The holidays can be undoubtedly stressful. Additionally, the winter season may trigger unpleasant memories, difficult situations, and intense cravings when you’re in recovery. It’s important to prepare for these moments and plan for them in advance.
That said, creating new rituals can reduce some of the challenges this time of year. Here are some tips to consider.
Always Have a Plan
You may feel particularly vulnerable during the holidays, and that’s okay. This time of year can coincide with seasonal affective disorder, grief, particular anniversaries, and feelings of loneliness or isolation. You’re not alone, but it’s important to hold yourself accountable for taking care of your recovery.
In doing so, make sure that you have a solid plan in place if you experience cravings or distressing emotions. Have trusted people you can contact when needed. Review your primary coping skills and write them down so you can refer to them quickly. Keep your schedule on track, and try to remain consistent with your usual recovery activities.
Certain rituals may just be habitual in your family. But that doesn’t mean everyone necessarily enjoys them- it just might mean that’s how your family is used to celebrating them.
Consider taking the initiative in suggesting alternative ideas. For example, instead of playing drinking games on Christmas Eve, you might propose going out to look at the neighborhood lights. Or, instead of having a house party on New Year’s Eve, you could ask if anyone wants to go ice skating or to the movies.
Some events will simply feel uncomfortable, no matter how well you prepare for them. Likewise, some people won’t be willing to change their usual holiday habits to accommodate your requests.
Remember that it’s not your job to convince anyone to do anything differently! However, it’s perfectly reasonable to set boundaries and turn down any requests that feel unsafe, unpleasant, or stressful to you. Your recovery needs to be the most critical priority- people who genuinely love you will always respect your decision to take care of yourself.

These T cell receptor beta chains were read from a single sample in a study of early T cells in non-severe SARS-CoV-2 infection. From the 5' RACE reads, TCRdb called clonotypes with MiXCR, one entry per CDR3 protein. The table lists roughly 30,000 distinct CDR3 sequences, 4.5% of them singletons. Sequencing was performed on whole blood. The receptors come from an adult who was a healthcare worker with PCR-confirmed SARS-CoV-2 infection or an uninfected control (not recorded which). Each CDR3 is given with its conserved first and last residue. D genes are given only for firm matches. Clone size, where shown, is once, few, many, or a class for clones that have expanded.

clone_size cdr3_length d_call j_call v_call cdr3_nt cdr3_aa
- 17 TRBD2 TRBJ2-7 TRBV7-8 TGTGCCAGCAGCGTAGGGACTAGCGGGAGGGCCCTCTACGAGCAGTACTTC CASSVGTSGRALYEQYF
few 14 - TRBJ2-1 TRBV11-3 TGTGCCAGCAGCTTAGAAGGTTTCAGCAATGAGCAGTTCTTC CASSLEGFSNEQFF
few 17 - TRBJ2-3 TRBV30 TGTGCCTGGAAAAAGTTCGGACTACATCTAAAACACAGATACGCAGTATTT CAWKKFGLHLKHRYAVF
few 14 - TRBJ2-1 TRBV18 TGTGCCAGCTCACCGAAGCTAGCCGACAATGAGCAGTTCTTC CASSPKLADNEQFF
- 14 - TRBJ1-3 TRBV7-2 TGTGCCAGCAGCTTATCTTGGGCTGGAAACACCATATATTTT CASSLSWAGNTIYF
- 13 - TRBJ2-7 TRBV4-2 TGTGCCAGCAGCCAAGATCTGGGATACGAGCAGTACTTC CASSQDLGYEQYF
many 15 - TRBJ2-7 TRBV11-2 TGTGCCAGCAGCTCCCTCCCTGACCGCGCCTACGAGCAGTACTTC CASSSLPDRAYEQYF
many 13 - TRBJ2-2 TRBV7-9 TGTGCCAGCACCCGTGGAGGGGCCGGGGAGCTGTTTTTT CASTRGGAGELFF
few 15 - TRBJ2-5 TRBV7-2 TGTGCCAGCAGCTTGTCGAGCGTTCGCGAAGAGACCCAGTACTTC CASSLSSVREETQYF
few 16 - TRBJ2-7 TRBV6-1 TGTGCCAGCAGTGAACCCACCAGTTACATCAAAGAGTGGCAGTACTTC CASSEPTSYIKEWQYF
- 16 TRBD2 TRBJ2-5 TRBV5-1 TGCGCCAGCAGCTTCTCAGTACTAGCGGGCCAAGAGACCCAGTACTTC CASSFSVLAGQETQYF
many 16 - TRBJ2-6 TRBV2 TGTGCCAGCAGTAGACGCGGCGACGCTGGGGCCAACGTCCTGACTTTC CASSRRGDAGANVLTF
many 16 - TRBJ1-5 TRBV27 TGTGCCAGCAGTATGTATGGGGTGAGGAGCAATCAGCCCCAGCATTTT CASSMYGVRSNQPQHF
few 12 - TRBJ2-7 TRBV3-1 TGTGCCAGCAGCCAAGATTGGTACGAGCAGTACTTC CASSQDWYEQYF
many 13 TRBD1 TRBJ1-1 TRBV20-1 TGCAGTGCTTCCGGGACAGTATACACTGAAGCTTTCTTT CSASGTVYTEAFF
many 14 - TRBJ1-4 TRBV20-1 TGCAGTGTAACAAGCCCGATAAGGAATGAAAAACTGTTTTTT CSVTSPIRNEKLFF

Give Back to Your Community
Volunteering your time is one of the best ways to feel better about yourself during the holiday season. Service work can put life into perspective, and it often cultivates a deeper sense of meaning and gratitude for the world around you.
Remember that even small efforts can make a meaningful difference. You don’t need to compare yourself to anyone. Even just a few hours in a soup kitchen or wrapping presents for a family in need can make you- and someone else- feel much better.
Celebrate With Like-Minded People
Ideally, you should spend your holidays with people who support and embrace your goals. These people may be your family, but they might also be friends you make during your recovery journey.
Either way, you probably know exactly who those people are- and who they aren’t. Try to focus on prioritizing your spare time with people who make you feel good about yourself and who encourage you to stay on track.
Remember that support is paramount in recovery. Don’t neglect meeting with your therapist, sponsor, or other recovery peers just because it’s the holidays. If anything, if you’re feeling more stressed than usual, it may be helpful to double-down on your efforts.
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